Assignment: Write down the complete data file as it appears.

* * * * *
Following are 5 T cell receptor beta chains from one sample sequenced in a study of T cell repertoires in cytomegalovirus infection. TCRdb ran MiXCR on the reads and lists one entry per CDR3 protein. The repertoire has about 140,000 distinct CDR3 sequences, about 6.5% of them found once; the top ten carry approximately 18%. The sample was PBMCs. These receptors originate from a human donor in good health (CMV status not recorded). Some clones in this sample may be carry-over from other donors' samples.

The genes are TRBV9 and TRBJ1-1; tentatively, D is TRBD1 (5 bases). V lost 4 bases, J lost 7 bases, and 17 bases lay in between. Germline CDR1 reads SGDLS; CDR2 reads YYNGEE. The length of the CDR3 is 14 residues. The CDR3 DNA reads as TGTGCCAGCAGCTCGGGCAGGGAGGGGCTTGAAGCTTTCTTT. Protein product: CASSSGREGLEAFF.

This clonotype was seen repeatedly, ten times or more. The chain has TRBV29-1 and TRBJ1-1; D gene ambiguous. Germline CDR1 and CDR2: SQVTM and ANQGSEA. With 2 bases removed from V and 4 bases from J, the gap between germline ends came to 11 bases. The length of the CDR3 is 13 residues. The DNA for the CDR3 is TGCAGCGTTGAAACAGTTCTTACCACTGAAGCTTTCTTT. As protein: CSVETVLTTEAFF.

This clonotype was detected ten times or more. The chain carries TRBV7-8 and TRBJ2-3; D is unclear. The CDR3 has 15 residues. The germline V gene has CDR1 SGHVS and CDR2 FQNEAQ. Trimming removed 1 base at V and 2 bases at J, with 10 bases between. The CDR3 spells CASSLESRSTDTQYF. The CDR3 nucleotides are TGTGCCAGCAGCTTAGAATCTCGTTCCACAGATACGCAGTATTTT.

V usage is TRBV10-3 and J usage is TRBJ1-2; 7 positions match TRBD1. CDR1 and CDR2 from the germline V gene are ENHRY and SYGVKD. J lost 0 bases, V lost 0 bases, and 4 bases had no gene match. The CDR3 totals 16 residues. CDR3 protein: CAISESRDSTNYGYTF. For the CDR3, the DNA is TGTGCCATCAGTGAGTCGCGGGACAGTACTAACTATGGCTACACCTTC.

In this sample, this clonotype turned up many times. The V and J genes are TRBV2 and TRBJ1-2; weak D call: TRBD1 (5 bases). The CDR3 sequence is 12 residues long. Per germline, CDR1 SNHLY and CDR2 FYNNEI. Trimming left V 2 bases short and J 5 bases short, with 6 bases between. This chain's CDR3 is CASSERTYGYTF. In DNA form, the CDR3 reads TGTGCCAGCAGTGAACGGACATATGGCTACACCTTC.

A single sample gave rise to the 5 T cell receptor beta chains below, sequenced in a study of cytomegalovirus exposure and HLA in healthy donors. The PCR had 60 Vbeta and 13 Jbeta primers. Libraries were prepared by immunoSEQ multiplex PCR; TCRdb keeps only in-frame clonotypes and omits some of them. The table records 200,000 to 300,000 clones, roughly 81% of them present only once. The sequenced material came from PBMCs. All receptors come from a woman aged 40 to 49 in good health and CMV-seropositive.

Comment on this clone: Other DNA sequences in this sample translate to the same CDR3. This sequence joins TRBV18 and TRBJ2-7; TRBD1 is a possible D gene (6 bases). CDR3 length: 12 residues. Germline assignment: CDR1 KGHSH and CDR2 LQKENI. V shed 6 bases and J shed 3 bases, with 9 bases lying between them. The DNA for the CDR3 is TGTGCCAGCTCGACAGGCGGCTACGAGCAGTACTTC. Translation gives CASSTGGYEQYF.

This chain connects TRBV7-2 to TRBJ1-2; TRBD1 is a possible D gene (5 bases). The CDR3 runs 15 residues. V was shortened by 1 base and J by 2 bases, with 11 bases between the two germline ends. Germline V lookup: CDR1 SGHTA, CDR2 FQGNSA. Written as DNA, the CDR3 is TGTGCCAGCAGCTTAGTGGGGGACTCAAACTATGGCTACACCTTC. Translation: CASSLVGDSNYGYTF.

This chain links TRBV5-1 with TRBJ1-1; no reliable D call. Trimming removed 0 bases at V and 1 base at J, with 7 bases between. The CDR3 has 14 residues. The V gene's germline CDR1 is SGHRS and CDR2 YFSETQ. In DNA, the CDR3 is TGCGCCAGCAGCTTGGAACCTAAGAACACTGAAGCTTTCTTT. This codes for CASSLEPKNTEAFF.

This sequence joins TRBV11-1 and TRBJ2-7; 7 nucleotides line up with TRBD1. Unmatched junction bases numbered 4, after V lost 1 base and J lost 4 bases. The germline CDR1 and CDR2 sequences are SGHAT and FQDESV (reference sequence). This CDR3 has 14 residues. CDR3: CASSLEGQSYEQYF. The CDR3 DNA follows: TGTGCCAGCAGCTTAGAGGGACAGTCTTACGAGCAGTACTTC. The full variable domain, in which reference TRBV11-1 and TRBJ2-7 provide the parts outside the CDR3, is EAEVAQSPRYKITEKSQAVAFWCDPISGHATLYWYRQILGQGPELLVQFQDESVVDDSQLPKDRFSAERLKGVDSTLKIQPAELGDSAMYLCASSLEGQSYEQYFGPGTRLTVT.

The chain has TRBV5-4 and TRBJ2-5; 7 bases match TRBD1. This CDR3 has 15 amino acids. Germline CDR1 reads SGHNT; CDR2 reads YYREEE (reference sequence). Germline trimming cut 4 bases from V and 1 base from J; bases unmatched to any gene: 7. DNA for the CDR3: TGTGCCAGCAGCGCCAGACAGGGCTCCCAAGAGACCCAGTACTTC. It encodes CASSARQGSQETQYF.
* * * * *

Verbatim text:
Following are 5 T cell receptor beta chains from one sample sequenced in a study of T cell repertoires in cytomegalovirus infection. TCRdb ran MiXCR on the reads and lists one entry per CDR3 protein. The repertoire has about 140,000 distinct CDR3 sequences, about 6.5% of them found once; the top ten carry approximately 18%. The sample was PBMCs. These receptors originate from a human donor in good health (CMV status not recorded). Some clones in this sample may be carry-over from other donors' samples.

The genes are TRBV9 and TRBJ1-1; tentatively, D is TRBD1 (5 bases). V lost 4 bases, J lost 7 bases, and 17 bases lay in between. Germline CDR1 reads SGDLS; CDR2 reads YYNGEE. The length of the CDR3 is 14 residues. The CDR3 DNA reads as TGTGCCAGCAGCTCGGGCAGGGAGGGGCTTGAAGCTTTCTTT. Protein product: CASSSGREGLEAFF.

This clonotype was seen repeatedly, ten times or more. The chain has TRBV29-1 and TRBJ1-1; D gene ambiguous. Germline CDR1 and CDR2: SQVTM and ANQGSEA. With 2 bases removed from V and 4 bases from J, the gap between germline ends came to 11 bases. The length of the CDR3 is 13 residues. The DNA for the CDR3 is TGCAGCGTTGAAACAGTTCTTACCACTGAAGCTTTCTTT. As protein: CSVETVLTTEAFF.

This clonotype was detected ten times or more. The chain carries TRBV7-8 and TRBJ2-3; D is unclear. The CDR3 has 15 residues. The germline V gene has CDR1 SGHVS and CDR2 FQNEAQ. Trimming removed 1 base at V and 2 bases at J, with 10 bases between. The CDR3 spells CASSLESRSTDTQYF. The CDR3 nucleotides are TGTGCCAGCAGCTTAGAATCTCGTTCCACAGATACGCAGTATTTT.

V usage is TRBV10-3 and J usage is TRBJ1-2; 7 positions match TRBD1. CDR1 and CDR2 from the germline V gene are ENHRY and SYGVKD. J lost 0 bases, V lost 0 bases, and 4 bases had no gene match. The CDR3 totals 16 residues. CDR3 protein: CAISESRDSTNYGYTF. For the CDR3, the DNA is TGTGCCATCAGTGAGTCGCGGGACAGTACTAACTATGGCTACACCTTC.

In this sample, this clonotype turned up many times. The V and J genes are TRBV2 and TRBJ1-2; weak D call: TRBD1 (5 bases). The CDR3 sequence is 12 residues long. Per germline, CDR1 SNHLY and CDR2 FYNNEI. Trimming left V 2 bases short and J 5 bases short, with 6 bases between. This chain's CDR3 is CASSERTYGYTF. In DNA form, the CDR3 reads TGTGCCAGCAGTGAACGGACATATGGCTACACCTTC.

A single sample gave rise to the 5 T cell receptor beta chains below, sequenced in a study of cytomegalovirus exposure and HLA in healthy donors. The PCR had 60 Vbeta and 13 Jbeta primers. Libraries were prepared by immunoSEQ multiplex PCR; TCRdb keeps only in-frame clonotypes and omits some of them. The table records 200,000 to 300,000 clones, roughly 81% of them present only once. The sequenced material came from PBMCs. All receptors come from a woman aged 40 to 49 in good health and CMV-seropositive.

Comment on this clone: Other DNA sequences in this sample translate to the same CDR3. This sequence joins TRBV18 and TRBJ2-7; TRBD1 is a possible D gene (6 bases). CDR3 length: 12 residues. Germline assignment: CDR1 KGHSH and CDR2 LQKENI. V shed 6 bases and J shed 3 bases, with 9 bases lying between them. The DNA for the CDR3 is TGTGCCAGCTCGACAGGCGGCTACGAGCAGTACTTC. Translation gives CASSTGGYEQYF.

This chain connects TRBV7-2 to TRBJ1-2; TRBD1 is a possible D gene (5 bases). The CDR3 runs 15 residues. V was shortened by 1 base and J by 2 bases, with 11 bases between the two germline ends. Germline V lookup: CDR1 SGHTA, CDR2 FQGNSA. Written as DNA, the CDR3 is TGTGCCAGCAGCTTAGTGGGGGACTCAAACTATGGCTACACCTTC. Translation: CASSLVGDSNYGYTF.

This chain links TRBV5-1 with TRBJ1-1; no reliable D call. Trimming removed 0 bases at V and 1 base at J, with 7 bases between. The CDR3 has 14 residues. The V gene's germline CDR1 is SGHRS and CDR2 YFSETQ. In DNA, the CDR3 is TGCGCCAGCAGCTTGGAACCTAAGAACACTGAAGCTTTCTTT. This codes for CASSLEPKNTEAFF.

This sequence joins TRBV11-1 and TRBJ2-7; 7 nucleotides line up with TRBD1. Unmatched junction bases numbered 4, after V lost 1 base and J lost 4 bases. The germline CDR1 and CDR2 sequences are SGHAT and FQDESV (reference sequence). This CDR3 has 14 residues. CDR3: CASSLEGQSYEQYF. The CDR3 DNA follows: TGTGCCAGCAGCTTAGAGGGACAGTCTTACGAGCAGTACTTC. The full variable domain, in which reference TRBV11-1 and TRBJ2-7 provide the parts outside the CDR3, is EAEVAQSPRYKITEKSQAVAFWCDPISGHATLYWYRQILGQGPELLVQFQDESVVDDSQLPKDRFSAERLKGVDSTLKIQPAELGDSAMYLCASSLEGQSYEQYFGPGTRLTVT.

The chain has TRBV5-4 and TRBJ2-5; 7 bases match TRBD1. This CDR3 has 15 amino acids. Germline CDR1 reads SGHNT; CDR2 reads YYREEE (reference sequence). Germline trimming cut 4 bases from V and 1 base from J; bases unmatched to any gene: 7. DNA for the CDR3: TGTGCCAGCAGCGCCAGACAGGGCTCCCAAGAGACCCAGTACTTC. It encodes CASSARQGSQETQYF.